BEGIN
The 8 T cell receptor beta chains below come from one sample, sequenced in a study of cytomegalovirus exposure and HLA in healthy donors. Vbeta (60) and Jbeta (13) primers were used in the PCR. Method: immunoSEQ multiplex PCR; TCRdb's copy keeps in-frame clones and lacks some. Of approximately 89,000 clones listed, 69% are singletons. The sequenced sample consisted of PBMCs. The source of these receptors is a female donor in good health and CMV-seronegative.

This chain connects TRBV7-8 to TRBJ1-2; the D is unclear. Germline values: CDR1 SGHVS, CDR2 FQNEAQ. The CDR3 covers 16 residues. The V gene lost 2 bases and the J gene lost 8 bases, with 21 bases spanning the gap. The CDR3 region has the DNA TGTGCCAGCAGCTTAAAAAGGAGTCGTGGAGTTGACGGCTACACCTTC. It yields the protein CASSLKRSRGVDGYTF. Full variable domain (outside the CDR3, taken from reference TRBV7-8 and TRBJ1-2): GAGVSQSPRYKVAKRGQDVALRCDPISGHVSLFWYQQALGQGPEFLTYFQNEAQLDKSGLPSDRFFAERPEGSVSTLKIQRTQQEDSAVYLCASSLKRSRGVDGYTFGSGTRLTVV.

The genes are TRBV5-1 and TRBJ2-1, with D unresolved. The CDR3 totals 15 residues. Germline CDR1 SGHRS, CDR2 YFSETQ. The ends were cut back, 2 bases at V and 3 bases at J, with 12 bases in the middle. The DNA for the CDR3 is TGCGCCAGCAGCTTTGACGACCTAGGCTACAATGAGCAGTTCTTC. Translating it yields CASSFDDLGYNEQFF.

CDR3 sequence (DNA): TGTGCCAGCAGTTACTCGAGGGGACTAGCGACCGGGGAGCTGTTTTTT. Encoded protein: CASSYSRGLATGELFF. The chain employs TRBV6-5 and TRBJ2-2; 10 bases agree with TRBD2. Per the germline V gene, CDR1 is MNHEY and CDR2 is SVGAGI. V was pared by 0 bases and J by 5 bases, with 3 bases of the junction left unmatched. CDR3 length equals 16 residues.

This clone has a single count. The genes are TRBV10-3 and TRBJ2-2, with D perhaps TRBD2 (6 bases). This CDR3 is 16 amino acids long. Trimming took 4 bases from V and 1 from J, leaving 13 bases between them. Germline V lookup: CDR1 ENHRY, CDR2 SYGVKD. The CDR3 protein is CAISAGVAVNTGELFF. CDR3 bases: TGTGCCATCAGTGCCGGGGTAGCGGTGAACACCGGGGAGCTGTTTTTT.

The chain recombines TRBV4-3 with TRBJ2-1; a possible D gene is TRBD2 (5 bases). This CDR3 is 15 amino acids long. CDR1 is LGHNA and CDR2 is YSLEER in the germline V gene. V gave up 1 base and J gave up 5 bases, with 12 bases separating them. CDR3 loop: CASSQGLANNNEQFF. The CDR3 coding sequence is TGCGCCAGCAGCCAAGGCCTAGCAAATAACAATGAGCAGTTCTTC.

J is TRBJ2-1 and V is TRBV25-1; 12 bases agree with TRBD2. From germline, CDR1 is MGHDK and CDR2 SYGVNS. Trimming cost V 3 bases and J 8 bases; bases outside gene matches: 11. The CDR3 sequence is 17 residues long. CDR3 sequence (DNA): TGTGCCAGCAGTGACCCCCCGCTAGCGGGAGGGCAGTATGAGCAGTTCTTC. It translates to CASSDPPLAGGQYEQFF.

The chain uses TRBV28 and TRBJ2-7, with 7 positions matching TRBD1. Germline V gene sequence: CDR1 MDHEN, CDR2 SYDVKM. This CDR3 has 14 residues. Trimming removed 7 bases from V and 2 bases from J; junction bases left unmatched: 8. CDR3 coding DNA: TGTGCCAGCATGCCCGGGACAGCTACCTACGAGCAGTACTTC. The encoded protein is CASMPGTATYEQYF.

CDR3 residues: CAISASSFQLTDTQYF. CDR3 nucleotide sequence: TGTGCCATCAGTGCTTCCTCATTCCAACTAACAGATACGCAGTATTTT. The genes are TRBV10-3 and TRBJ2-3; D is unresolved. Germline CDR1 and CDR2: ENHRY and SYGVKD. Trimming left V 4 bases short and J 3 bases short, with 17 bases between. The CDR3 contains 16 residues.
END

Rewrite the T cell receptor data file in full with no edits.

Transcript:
The 8 T cell receptor beta chains below come from one sample, sequenced in a study of cytomegalovirus exposure and HLA in healthy donors. Vbeta (60) and Jbeta (13) primers were used in the PCR. Method: immunoSEQ multiplex PCR; TCRdb's copy keeps in-frame clones and lacks some. Of approximately 89,000 clones listed, 69% are singletons. The sequenced sample consisted of PBMCs. The source of these receptors is a female donor in good health and CMV-seronegative.

This chain connects TRBV7-8 to TRBJ1-2; the D is unclear. Germline values: CDR1 SGHVS, CDR2 FQNEAQ. The CDR3 covers 16 residues. The V gene lost 2 bases and the J gene lost 8 bases, with 21 bases spanning the gap. The CDR3 region has the DNA TGTGCCAGCAGCTTAAAAAGGAGTCGTGGAGTTGACGGCTACACCTTC. It yields the protein CASSLKRSRGVDGYTF. Full variable domain (outside the CDR3, taken from reference TRBV7-8 and TRBJ1-2): GAGVSQSPRYKVAKRGQDVALRCDPISGHVSLFWYQQALGQGPEFLTYFQNEAQLDKSGLPSDRFFAERPEGSVSTLKIQRTQQEDSAVYLCASSLKRSRGVDGYTFGSGTRLTVV.

The genes are TRBV5-1 and TRBJ2-1, with D unresolved. The CDR3 totals 15 residues. Germline CDR1 SGHRS, CDR2 YFSETQ. The ends were cut back, 2 bases at V and 3 bases at J, with 12 bases in the middle. The DNA for the CDR3 is TGCGCCAGCAGCTTTGACGACCTAGGCTACAATGAGCAGTTCTTC. Translating it yields CASSFDDLGYNEQFF.

CDR3 sequence (DNA): TGTGCCAGCAGTTACTCGAGGGGACTAGCGACCGGGGAGCTGTTTTTT. Encoded protein: CASSYSRGLATGELFF. The chain employs TRBV6-5 and TRBJ2-2; 10 bases agree with TRBD2. Per the germline V gene, CDR1 is MNHEY and CDR2 is SVGAGI. V was pared by 0 bases and J by 5 bases, with 3 bases of the junction left unmatched. CDR3 length equals 16 residues.

This clone has a single count. The genes are TRBV10-3 and TRBJ2-2, with D perhaps TRBD2 (6 bases). This CDR3 is 16 amino acids long. Trimming took 4 bases from V and 1 from J, leaving 13 bases between them. Germline V lookup: CDR1 ENHRY, CDR2 SYGVKD. The CDR3 protein is CAISAGVAVNTGELFF. CDR3 bases: TGTGCCATCAGTGCCGGGGTAGCGGTGAACACCGGGGAGCTGTTTTTT.

The chain recombines TRBV4-3 with TRBJ2-1; a possible D gene is TRBD2 (5 bases). This CDR3 is 15 amino acids long. CDR1 is LGHNA and CDR2 is YSLEER in the germline V gene. V gave up 1 base and J gave up 5 bases, with 12 bases separating them. CDR3 loop: CASSQGLANNNEQFF. The CDR3 coding sequence is TGCGCCAGCAGCCAAGGCCTAGCAAATAACAATGAGCAGTTCTTC.

J is TRBJ2-1 and V is TRBV25-1; 12 bases agree with TRBD2. From germline, CDR1 is MGHDK and CDR2 SYGVNS. Trimming cost V 3 bases and J 8 bases; bases outside gene matches: 11. The CDR3 sequence is 17 residues long. CDR3 sequence (DNA): TGTGCCAGCAGTGACCCCCCGCTAGCGGGAGGGCAGTATGAGCAGTTCTTC. It translates to CASSDPPLAGGQYEQFF.

The chain uses TRBV28 and TRBJ2-7, with 7 positions matching TRBD1. Germline V gene sequence: CDR1 MDHEN, CDR2 SYDVKM. This CDR3 has 14 residues. Trimming removed 7 bases from V and 2 bases from J; junction bases left unmatched: 8. CDR3 coding DNA: TGTGCCAGCATGCCCGGGACAGCTACCTACGAGCAGTACTTC. The encoded protein is CASMPGTATYEQYF.

CDR3 residues: CAISASSFQLTDTQYF. CDR3 nucleotide sequence: TGTGCCATCAGTGCTTCCTCATTCCAACTAACAGATACGCAGTATTTT. The genes are TRBV10-3 and TRBJ2-3; D is unresolved. Germline CDR1 and CDR2: ENHRY and SYGVKD. Trimming left V 4 bases short and J 3 bases short, with 17 bases between. The CDR3 contains 16 residues.